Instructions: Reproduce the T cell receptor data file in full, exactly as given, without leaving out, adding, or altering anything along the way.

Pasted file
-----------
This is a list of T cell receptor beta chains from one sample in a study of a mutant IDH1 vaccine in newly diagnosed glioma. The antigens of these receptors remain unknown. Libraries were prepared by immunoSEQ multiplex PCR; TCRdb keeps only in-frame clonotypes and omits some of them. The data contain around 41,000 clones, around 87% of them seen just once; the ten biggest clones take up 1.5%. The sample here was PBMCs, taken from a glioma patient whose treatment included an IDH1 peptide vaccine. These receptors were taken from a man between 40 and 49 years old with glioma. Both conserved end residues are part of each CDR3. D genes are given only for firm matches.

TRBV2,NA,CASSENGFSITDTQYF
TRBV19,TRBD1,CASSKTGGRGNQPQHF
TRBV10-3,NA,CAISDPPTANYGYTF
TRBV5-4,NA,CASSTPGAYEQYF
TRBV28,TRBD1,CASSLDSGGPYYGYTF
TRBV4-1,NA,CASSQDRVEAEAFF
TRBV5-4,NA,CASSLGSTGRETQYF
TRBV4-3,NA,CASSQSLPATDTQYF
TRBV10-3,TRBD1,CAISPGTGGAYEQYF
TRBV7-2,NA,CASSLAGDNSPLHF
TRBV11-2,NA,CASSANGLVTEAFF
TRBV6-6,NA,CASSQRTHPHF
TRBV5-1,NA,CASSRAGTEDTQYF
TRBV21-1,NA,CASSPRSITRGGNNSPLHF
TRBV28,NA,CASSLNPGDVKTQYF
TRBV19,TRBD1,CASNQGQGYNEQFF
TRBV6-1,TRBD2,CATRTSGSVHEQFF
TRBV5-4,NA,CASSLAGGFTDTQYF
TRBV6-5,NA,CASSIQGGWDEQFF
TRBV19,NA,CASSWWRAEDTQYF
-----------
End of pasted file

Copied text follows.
This is a list of T cell receptor beta chains from one sample in a study of a mutant IDH1 vaccine in newly diagnosed glioma. The antigens of these receptors remain unknown. Libraries were prepared by immunoSEQ multiplex PCR; TCRdb keeps only in-frame clonotypes and omits some of them. The data contain around 41,000 clones, around 87% of them seen just once; the ten biggest clones take up 1.5%. The sample here was PBMCs, taken from a glioma patient whose treatment included an IDH1 peptide vaccine. These receptors were taken from a man between 40 and 49 years old with glioma. Both conserved end residues are part of each CDR3. D genes are given only for firm matches.

TRBV2,NA,CASSENGFSITDTQYF
TRBV19,TRBD1,CASSKTGGRGNQPQHF
TRBV10-3,NA,CAISDPPTANYGYTF
TRBV5-4,NA,CASSTPGAYEQYF
TRBV28,TRBD1,CASSLDSGGPYYGYTF
TRBV4-1,NA,CASSQDRVEAEAFF
TRBV5-4,NA,CASSLGSTGRETQYF
TRBV4-3,NA,CASSQSLPATDTQYF
TRBV10-3,TRBD1,CAISPGTGGAYEQYF
TRBV7-2,NA,CASSLAGDNSPLHF
TRBV11-2,NA,CASSANGLVTEAFF
TRBV6-6,NA,CASSQRTHPHF
TRBV5-1,NA,CASSRAGTEDTQYF
TRBV21-1,NA,CASSPRSITRGGNNSPLHF
TRBV28,NA,CASSLNPGDVKTQYF
TRBV19,TRBD1,CASNQGQGYNEQFF
TRBV6-1,TRBD2,CATRTSGSVHEQFF
TRBV5-4,NA,CASSLAGGFTDTQYF
TRBV6-5,NA,CASSIQGGWDEQFF
TRBV19,NA,CASSWWRAEDTQYF